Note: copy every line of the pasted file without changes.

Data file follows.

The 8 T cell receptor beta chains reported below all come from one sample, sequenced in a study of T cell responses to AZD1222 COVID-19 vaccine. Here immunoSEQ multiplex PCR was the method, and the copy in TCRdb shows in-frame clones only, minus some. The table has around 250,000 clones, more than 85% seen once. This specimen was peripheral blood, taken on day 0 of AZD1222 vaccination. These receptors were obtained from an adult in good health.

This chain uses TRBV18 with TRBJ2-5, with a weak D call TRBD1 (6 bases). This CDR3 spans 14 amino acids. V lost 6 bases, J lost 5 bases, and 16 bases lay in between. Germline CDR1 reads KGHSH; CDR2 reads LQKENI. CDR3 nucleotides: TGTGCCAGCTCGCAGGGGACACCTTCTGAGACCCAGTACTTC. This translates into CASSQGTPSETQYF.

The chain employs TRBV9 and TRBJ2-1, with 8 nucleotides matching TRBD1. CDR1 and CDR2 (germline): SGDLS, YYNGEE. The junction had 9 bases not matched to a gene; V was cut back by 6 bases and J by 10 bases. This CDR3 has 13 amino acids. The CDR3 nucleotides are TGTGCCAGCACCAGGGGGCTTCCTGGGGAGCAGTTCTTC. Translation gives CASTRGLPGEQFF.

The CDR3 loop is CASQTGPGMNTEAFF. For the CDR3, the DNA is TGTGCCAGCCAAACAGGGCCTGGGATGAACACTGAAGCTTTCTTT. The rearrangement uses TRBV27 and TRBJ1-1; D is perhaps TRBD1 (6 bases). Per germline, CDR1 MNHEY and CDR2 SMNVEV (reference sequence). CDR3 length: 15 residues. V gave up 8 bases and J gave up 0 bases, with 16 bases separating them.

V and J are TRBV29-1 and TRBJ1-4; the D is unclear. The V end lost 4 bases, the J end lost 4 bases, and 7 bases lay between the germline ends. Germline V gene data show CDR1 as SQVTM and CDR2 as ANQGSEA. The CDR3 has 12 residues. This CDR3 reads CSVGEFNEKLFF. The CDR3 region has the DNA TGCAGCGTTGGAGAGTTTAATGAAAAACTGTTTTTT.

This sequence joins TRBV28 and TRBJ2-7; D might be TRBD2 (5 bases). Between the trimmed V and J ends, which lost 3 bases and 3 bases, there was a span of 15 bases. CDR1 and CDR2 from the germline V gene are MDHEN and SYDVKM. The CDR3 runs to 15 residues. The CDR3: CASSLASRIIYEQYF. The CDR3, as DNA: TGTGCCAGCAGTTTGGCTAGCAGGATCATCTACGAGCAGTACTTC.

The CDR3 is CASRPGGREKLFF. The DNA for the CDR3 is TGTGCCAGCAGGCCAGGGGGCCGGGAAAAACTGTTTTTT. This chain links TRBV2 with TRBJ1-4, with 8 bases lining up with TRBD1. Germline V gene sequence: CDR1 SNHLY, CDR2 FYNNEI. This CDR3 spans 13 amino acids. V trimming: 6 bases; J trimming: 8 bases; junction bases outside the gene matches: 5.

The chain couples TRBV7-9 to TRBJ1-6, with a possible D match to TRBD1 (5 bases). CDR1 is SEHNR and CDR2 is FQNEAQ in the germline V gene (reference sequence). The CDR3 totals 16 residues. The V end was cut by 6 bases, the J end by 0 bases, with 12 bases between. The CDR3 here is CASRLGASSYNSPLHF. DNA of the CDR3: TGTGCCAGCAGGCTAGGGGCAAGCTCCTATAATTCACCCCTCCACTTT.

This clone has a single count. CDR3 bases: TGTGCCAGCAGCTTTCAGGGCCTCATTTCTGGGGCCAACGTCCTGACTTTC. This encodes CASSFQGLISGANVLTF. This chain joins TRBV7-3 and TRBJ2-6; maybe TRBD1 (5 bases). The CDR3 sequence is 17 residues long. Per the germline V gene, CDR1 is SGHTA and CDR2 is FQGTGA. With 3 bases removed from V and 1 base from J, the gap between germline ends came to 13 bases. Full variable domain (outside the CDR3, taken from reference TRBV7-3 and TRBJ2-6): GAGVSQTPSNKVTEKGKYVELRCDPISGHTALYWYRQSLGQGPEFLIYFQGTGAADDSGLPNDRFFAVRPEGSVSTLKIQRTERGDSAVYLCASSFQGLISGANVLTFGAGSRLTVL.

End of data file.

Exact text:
The 8 T cell receptor beta chains reported below all come from one sample, sequenced in a study of T cell responses to AZD1222 COVID-19 vaccine. Here immunoSEQ multiplex PCR was the method, and the copy in TCRdb shows in-frame clones only, minus some. The table has around 250,000 clones, more than 85% seen once. This specimen was peripheral blood, taken on day 0 of AZD1222 vaccination. These receptors were obtained from an adult in good health.

This chain uses TRBV18 with TRBJ2-5, with a weak D call TRBD1 (6 bases). This CDR3 spans 14 amino acids. V lost 6 bases, J lost 5 bases, and 16 bases lay in between. Germline CDR1 reads KGHSH; CDR2 reads LQKENI. CDR3 nucleotides: TGTGCCAGCTCGCAGGGGACACCTTCTGAGACCCAGTACTTC. This translates into CASSQGTPSETQYF.

The chain employs TRBV9 and TRBJ2-1, with 8 nucleotides matching TRBD1. CDR1 and CDR2 (germline): SGDLS, YYNGEE. The junction had 9 bases not matched to a gene; V was cut back by 6 bases and J by 10 bases. This CDR3 has 13 amino acids. The CDR3 nucleotides are TGTGCCAGCACCAGGGGGCTTCCTGGGGAGCAGTTCTTC. Translation gives CASTRGLPGEQFF.

The CDR3 loop is CASQTGPGMNTEAFF. For the CDR3, the DNA is TGTGCCAGCCAAACAGGGCCTGGGATGAACACTGAAGCTTTCTTT. The rearrangement uses TRBV27 and TRBJ1-1; D is perhaps TRBD1 (6 bases). Per germline, CDR1 MNHEY and CDR2 SMNVEV (reference sequence). CDR3 length: 15 residues. V gave up 8 bases and J gave up 0 bases, with 16 bases separating them.

V and J are TRBV29-1 and TRBJ1-4; the D is unclear. The V end lost 4 bases, the J end lost 4 bases, and 7 bases lay between the germline ends. Germline V gene data show CDR1 as SQVTM and CDR2 as ANQGSEA. The CDR3 has 12 residues. This CDR3 reads CSVGEFNEKLFF. The CDR3 region has the DNA TGCAGCGTTGGAGAGTTTAATGAAAAACTGTTTTTT.

This sequence joins TRBV28 and TRBJ2-7; D might be TRBD2 (5 bases). Between the trimmed V and J ends, which lost 3 bases and 3 bases, there was a span of 15 bases. CDR1 and CDR2 from the germline V gene are MDHEN and SYDVKM. The CDR3 runs to 15 residues. The CDR3: CASSLASRIIYEQYF. The CDR3, as DNA: TGTGCCAGCAGTTTGGCTAGCAGGATCATCTACGAGCAGTACTTC.

The CDR3 is CASRPGGREKLFF. The DNA for the CDR3 is TGTGCCAGCAGGCCAGGGGGCCGGGAAAAACTGTTTTTT. This chain links TRBV2 with TRBJ1-4, with 8 bases lining up with TRBD1. Germline V gene sequence: CDR1 SNHLY, CDR2 FYNNEI. This CDR3 spans 13 amino acids. V trimming: 6 bases; J trimming: 8 bases; junction bases outside the gene matches: 5.

The chain couples TRBV7-9 to TRBJ1-6, with a possible D match to TRBD1 (5 bases). CDR1 is SEHNR and CDR2 is FQNEAQ in the germline V gene (reference sequence). The CDR3 totals 16 residues. The V end was cut by 6 bases, the J end by 0 bases, with 12 bases between. The CDR3 here is CASRLGASSYNSPLHF. DNA of the CDR3: TGTGCCAGCAGGCTAGGGGCAAGCTCCTATAATTCACCCCTCCACTTT.

This clone has a single count. CDR3 bases: TGTGCCAGCAGCTTTCAGGGCCTCATTTCTGGGGCCAACGTCCTGACTTTC. This encodes CASSFQGLISGANVLTF. This chain joins TRBV7-3 and TRBJ2-6; maybe TRBD1 (5 bases). The CDR3 sequence is 17 residues long. Per the germline V gene, CDR1 is SGHTA and CDR2 is FQGTGA. With 3 bases removed from V and 1 base from J, the gap between germline ends came to 13 bases. Full variable domain (outside the CDR3, taken from reference TRBV7-3 and TRBJ2-6): GAGVSQTPSNKVTEKGKYVELRCDPISGHTALYWYRQSLGQGPEFLIYFQGTGAADDSGLPNDRFFAVRPEGSVSTLKIQRTERGDSAVYLCASSFQGLISGANVLTFGAGSRLTVL.